Noie: No. 16 Notre Dame doesn't want to let this end - it's too much fun

Tom Noie
South Bend Tribune

SOUTH BEND — Picture-postcard sunset spotted nine floors above the Notre Dame Stadium football field aside, everything about Saturday underscored that the end of another long college football season is near.

The days are getting shorter; the nights are getting longer. It’s cold out there. Bundle up in a jacket cold after everything started in shorts and T-shirts. Everything for players hurts. Their bodies. Their minds. Their collective being.

Look close enough and you can see the finish line. It’s closing. Quickly.

But the way No. 16 Notre Dame is operating, nobody wants this to end anytime soon, certainly not after Saturday’s 52-20 throttling of No. 21 Navy. There have been rough patches and hard lessons learned along the way with the near-miss at Georgia and the no-show at Michigan. Then the ensuing noise and the questions and the doubts about the present and the future of everything and everybody.

Just when it seemed all was lost, the Irish found something.

They found themselves. Their purpose. Their collective commitment to one another. Coming off the thorough victory at Duke, Notre Dame (8-2) wanted to do more Saturday at home. Do it on offense. Do it on defense. Just do it together.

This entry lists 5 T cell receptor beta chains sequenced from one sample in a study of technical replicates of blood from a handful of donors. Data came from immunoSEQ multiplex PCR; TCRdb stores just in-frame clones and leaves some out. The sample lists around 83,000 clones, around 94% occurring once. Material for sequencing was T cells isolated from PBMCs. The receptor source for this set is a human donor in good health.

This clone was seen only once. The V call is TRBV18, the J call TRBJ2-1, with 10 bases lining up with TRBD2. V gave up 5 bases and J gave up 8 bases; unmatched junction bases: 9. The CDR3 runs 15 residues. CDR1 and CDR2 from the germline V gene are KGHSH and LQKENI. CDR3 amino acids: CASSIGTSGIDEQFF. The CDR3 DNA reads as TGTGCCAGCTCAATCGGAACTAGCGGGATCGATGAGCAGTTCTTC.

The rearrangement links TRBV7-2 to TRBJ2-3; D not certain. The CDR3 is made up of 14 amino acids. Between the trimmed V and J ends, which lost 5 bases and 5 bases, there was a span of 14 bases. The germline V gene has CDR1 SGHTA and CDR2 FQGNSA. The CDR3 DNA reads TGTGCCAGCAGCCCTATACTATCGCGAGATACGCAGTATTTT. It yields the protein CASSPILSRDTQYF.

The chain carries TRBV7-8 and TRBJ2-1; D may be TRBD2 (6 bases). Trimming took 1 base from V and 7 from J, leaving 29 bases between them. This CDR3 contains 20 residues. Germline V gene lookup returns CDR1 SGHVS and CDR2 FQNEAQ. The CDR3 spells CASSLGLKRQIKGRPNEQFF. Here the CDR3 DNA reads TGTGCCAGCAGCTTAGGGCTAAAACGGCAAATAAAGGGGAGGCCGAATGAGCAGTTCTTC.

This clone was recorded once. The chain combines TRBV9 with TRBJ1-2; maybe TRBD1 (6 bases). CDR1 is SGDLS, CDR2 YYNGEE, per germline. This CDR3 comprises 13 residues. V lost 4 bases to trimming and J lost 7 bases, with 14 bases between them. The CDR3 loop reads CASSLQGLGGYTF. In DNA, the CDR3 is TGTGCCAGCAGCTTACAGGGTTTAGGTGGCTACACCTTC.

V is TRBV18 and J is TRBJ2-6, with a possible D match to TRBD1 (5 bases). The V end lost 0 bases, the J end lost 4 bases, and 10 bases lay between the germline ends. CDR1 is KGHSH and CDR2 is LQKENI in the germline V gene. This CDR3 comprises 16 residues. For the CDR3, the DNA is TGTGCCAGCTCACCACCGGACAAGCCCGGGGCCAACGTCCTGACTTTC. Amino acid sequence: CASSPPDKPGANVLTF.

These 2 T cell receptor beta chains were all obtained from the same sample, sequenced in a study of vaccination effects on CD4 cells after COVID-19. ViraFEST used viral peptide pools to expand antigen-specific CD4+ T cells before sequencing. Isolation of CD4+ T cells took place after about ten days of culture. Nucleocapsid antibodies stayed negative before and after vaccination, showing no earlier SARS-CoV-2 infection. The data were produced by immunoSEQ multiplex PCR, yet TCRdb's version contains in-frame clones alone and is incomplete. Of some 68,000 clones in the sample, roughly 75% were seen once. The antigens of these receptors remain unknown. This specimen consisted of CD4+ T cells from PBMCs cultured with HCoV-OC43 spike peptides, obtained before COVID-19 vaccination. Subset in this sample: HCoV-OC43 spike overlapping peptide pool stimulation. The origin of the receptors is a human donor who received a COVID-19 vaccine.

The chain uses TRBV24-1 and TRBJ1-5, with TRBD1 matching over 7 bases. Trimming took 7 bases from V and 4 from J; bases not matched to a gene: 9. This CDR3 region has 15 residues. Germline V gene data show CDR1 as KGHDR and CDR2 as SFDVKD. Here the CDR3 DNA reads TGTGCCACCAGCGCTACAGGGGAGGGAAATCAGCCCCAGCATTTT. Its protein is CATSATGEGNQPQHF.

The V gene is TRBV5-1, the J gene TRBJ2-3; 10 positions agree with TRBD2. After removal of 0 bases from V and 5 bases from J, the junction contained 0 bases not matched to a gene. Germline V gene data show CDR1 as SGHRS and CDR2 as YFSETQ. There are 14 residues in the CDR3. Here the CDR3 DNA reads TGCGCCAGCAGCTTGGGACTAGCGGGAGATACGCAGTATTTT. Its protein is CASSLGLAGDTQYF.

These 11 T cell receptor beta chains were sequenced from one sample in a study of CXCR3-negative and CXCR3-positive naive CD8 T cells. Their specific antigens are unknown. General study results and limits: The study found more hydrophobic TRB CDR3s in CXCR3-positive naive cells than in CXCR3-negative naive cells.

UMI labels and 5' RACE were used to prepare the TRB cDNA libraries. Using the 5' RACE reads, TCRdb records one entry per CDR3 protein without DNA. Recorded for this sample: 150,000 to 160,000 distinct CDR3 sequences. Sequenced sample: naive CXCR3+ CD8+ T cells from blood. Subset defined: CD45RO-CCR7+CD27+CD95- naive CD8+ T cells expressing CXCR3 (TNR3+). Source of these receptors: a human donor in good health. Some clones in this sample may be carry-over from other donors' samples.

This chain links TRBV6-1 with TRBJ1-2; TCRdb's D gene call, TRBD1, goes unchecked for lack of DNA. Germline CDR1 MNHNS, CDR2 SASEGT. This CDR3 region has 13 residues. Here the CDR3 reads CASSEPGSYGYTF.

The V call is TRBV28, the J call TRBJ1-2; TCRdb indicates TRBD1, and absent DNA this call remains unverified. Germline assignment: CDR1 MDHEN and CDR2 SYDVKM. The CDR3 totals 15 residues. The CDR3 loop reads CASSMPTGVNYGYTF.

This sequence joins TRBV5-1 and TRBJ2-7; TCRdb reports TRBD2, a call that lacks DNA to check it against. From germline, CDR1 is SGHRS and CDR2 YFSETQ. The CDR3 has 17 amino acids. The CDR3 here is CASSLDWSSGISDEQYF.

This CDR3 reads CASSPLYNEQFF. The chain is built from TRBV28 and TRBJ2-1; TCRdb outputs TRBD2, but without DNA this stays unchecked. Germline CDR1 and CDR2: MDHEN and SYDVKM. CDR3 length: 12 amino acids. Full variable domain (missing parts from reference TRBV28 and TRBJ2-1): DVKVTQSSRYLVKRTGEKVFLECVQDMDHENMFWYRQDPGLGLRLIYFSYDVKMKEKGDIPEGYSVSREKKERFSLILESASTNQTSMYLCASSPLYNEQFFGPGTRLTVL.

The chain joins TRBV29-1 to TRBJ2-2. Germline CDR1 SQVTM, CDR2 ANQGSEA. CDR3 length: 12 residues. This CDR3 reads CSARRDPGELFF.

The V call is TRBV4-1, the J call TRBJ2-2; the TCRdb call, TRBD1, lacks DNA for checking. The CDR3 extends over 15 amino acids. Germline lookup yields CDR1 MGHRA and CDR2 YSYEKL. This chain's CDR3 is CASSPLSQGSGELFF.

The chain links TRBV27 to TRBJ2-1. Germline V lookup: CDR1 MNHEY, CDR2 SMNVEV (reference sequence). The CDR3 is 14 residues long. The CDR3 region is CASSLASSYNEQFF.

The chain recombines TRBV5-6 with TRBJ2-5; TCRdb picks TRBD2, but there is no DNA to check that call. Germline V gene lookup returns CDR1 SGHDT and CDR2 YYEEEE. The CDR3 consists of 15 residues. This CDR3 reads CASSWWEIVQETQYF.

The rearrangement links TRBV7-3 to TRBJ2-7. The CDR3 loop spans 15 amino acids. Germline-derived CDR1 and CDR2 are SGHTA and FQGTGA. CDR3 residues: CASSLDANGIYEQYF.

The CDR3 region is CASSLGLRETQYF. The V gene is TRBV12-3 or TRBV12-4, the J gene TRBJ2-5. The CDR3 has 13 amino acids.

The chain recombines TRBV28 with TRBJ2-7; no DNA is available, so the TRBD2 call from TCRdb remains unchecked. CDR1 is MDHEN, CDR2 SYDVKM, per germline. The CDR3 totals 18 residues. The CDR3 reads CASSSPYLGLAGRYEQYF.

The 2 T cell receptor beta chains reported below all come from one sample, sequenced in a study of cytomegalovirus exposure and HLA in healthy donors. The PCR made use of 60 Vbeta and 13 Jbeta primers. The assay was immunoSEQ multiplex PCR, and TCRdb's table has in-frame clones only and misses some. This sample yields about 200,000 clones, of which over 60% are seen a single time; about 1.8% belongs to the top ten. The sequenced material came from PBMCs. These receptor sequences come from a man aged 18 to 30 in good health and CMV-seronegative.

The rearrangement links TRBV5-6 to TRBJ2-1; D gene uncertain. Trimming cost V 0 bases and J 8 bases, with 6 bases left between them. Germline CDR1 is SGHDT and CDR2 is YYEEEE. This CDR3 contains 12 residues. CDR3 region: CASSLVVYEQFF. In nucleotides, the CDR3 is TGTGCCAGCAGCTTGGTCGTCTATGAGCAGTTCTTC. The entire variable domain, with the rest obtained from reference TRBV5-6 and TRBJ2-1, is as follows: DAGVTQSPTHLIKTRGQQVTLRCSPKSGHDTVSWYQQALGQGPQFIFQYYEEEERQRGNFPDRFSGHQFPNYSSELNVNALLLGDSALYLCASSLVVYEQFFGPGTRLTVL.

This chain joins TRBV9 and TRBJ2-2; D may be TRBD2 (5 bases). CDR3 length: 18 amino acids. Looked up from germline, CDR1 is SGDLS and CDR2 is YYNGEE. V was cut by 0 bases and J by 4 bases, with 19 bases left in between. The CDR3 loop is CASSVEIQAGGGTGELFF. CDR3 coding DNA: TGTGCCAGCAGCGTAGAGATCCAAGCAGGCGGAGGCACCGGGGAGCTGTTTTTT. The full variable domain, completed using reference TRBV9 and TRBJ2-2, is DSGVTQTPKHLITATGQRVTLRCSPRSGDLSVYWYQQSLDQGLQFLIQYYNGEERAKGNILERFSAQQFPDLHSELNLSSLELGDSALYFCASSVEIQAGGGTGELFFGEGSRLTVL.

They did it. All of it. Football this time of year requires a focus, and when that falls into the right place at the right time, it sure can be fun.

It was fun.

“Today was a complete day for everybody,” said Irish defensive end Khalid Kareem. “It was solid.”

At a time when many didn’t expect it, Notre Dame delivered its most complete effort. It was scary the way the Irish played on offense. Dominated for stretches on defense. The way they balled. It wasn’t supposed to be this easy, not against these guys, not this year. The offense? Struggle with some three-and-outs and the Midshipmen would take the ball and maybe not ever give it back. They never had a chance.

Somebody forget to tell Ian Book about that before the opening drive. Touchdown. Or the second drive. Touchdown. Or the third. Touchdown. Or the fourth. Touchdown. You get how this picture goes.

Somebody forget to tell the defense. As quickly as the Irish piled up points — five touchdowns and a field goal in a half — the defense did what they do. They got to the quarterback. They got to the fullback. They got the ball on the ground. They played angry. They played disciplined. They bullied the Midshipmen into a vise from the start, and just kept squeezing.

Seldom lost for words, Kareem actually was when asked about the goal coming into this contest.

“What’s the term?” Kareem wondered aloud before finding the right words. “Get them out of rhythm. We had a lot of stuff for them.”

Too much stuff for the Midshipmen to handle. Notre Dame gave them nothing to feel good about. Nothing.

A show of hands for how many saw this one coming Saturday? Seriously? Nobody could have. There was so much uncertainty (apathy?) surrounding this one, that even the school’s consecutive sellout streak ended. Weather was too cold. Tickets too expensive. Opponent maybe even too good to go sit outside and watch it all unfold. No, thanks.